Perhaps Chicago drummer, bandleader, and composer Damon Short should title his next album “Short Shrift”: too often that’s exactly the treatment his work has received. The smartly textured, even delicate hybrid of improvisation and composition Short has cultivated for the last 20 years has flowered in the 90s in the humid atmosphere of clubs like the Empty Bottle, HotHouse, and the Velvet Lounge. Yet his inventive and nourishing take on that style–postfreedom, avant-garde, “new progressive,” or whatever you want to call it–doesn’t have an appreciably larger audience now than it did a decade ago, which accounts for his relatively rare appearances on local stages. This particular band lives up to its name, coalescing about once a year during trumpeter Paul Smoker’s visits from Rochester, New York. Smoker, among the most widely respected of new-music veterans, lobs marvelously convoluted phrases from the bandstand like balls of flame; only a handful of modern trumpeters can match his range, stamina, and apparently fireproof embouchure. His solos have a surprisingly cogent, almost classical architecture, and his balance of command and abandon cleaves beautifully to the combination of freedom and structure in Short’s compositions. The rest of the quintet comprises Short regulars: Ryan Shultz plays his knotty but lyrical solos on the bass trumpet, pitched in a trombone’s range, to contrast with Smoker’s horn; saxist Chuck Burdelik, an original member of Hal Russell’s NRG Ensemble, uses a brilliant, icy tone for his exacting improvisations; and bassist Larry Kohut’s sharp ear for harmonic shifts helps stitch the whole band together. This concert will feature a slew of new pieces written specifically for the occasion by the coleaders. Thursday, July 8, 8 PM, HotHouse, 31 E. Balbo; 312-362-9707. NEIL TESSER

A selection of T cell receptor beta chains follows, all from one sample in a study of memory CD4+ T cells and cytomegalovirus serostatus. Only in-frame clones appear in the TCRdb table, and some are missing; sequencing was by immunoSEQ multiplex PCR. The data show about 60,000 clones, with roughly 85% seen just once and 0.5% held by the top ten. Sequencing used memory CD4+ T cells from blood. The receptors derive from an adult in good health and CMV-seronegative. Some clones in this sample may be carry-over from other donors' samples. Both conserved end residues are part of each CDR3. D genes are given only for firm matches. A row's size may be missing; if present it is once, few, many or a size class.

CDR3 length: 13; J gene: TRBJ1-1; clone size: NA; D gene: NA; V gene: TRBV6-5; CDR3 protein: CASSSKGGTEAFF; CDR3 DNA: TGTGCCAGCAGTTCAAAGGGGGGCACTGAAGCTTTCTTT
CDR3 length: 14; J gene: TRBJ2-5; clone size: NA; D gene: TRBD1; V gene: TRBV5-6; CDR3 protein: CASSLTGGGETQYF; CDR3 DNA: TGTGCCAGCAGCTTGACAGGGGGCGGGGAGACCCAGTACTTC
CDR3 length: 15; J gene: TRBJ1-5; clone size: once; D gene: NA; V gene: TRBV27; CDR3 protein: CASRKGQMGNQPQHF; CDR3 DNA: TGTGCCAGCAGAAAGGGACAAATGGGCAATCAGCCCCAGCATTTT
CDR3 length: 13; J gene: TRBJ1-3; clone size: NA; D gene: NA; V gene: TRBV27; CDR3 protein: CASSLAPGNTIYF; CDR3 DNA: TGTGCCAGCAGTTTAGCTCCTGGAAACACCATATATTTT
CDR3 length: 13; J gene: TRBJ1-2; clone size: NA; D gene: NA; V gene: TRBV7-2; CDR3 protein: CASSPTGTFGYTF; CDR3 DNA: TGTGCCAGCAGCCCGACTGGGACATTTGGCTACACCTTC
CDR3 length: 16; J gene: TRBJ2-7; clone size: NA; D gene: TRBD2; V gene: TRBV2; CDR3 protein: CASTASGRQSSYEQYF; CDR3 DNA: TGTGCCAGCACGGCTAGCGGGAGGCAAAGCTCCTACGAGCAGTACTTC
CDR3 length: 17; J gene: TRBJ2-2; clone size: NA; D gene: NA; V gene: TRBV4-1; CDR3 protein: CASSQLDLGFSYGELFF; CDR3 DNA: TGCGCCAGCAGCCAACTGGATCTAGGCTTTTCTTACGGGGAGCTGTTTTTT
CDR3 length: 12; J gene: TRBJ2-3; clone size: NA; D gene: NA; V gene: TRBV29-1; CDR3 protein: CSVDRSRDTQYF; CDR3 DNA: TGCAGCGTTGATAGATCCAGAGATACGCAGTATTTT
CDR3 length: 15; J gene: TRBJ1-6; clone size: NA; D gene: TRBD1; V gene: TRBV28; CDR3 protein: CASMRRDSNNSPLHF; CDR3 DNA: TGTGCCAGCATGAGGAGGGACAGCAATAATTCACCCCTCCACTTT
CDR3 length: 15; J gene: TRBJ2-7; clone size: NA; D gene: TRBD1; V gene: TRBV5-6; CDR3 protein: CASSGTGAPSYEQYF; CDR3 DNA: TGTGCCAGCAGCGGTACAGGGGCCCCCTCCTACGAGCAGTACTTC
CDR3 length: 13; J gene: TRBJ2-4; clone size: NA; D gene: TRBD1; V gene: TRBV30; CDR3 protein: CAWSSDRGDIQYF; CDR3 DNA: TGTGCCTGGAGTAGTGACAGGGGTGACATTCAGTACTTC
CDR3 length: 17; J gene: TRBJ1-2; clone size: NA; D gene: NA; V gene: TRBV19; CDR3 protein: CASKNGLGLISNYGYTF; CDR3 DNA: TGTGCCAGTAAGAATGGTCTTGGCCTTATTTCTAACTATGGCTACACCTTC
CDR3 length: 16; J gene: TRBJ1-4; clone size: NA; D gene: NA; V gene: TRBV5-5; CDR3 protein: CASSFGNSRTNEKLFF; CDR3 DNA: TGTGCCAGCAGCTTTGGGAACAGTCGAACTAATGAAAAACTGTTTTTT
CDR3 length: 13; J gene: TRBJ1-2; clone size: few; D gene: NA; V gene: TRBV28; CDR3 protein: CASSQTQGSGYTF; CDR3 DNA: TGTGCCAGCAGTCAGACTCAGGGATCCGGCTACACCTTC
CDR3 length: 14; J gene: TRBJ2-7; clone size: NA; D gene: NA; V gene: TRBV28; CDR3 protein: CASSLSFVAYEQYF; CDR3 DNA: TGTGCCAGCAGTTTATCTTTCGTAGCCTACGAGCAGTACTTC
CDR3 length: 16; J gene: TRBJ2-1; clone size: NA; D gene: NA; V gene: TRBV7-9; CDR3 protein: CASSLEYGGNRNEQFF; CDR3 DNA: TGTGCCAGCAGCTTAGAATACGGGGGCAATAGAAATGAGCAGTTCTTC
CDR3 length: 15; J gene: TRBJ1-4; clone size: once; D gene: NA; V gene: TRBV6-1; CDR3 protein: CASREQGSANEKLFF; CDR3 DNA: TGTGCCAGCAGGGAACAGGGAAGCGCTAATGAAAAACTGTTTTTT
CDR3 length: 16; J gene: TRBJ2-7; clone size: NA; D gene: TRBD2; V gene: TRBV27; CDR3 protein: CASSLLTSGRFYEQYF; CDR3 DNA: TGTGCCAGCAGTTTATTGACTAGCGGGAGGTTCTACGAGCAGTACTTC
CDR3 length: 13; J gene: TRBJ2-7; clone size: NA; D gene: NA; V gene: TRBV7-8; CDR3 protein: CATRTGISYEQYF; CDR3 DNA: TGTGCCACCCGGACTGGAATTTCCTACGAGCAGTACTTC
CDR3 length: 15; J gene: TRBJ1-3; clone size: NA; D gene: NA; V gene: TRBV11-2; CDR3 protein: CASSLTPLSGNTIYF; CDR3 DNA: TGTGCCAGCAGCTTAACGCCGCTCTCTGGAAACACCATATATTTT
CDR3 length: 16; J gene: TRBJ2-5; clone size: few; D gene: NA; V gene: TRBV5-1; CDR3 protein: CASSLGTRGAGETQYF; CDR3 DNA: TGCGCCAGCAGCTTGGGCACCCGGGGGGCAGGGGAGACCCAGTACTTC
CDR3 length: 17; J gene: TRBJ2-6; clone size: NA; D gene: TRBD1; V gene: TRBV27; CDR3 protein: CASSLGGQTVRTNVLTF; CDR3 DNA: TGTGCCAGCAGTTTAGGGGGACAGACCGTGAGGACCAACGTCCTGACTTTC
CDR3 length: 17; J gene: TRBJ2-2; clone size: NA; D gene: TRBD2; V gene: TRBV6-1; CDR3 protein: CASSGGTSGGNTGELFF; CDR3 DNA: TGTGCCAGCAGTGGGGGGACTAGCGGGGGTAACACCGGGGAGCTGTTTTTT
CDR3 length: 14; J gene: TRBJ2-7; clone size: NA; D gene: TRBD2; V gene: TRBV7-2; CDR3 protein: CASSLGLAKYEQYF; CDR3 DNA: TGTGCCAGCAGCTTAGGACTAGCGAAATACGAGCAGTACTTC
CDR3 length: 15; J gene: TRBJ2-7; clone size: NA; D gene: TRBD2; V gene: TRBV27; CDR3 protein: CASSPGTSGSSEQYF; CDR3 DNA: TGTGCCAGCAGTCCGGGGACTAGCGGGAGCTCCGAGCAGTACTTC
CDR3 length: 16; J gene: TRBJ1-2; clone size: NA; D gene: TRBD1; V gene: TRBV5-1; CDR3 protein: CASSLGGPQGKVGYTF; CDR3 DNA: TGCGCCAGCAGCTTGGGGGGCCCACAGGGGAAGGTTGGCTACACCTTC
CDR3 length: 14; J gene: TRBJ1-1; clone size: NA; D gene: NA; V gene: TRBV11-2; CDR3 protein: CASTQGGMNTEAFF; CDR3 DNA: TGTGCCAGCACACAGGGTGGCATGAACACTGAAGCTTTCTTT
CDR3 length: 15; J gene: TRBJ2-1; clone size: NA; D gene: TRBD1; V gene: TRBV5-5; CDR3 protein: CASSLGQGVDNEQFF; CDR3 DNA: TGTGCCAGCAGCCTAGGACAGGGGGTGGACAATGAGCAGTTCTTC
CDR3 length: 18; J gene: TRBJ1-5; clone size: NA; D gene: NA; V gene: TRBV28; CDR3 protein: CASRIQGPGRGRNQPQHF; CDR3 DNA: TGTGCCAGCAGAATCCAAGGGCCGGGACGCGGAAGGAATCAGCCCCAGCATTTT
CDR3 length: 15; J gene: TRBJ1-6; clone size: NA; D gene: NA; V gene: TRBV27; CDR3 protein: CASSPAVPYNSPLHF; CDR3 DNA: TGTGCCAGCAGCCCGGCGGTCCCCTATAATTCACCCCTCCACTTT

Art accompanying story in printed newspaper (not available in this archive): photo/Hyou Vielz.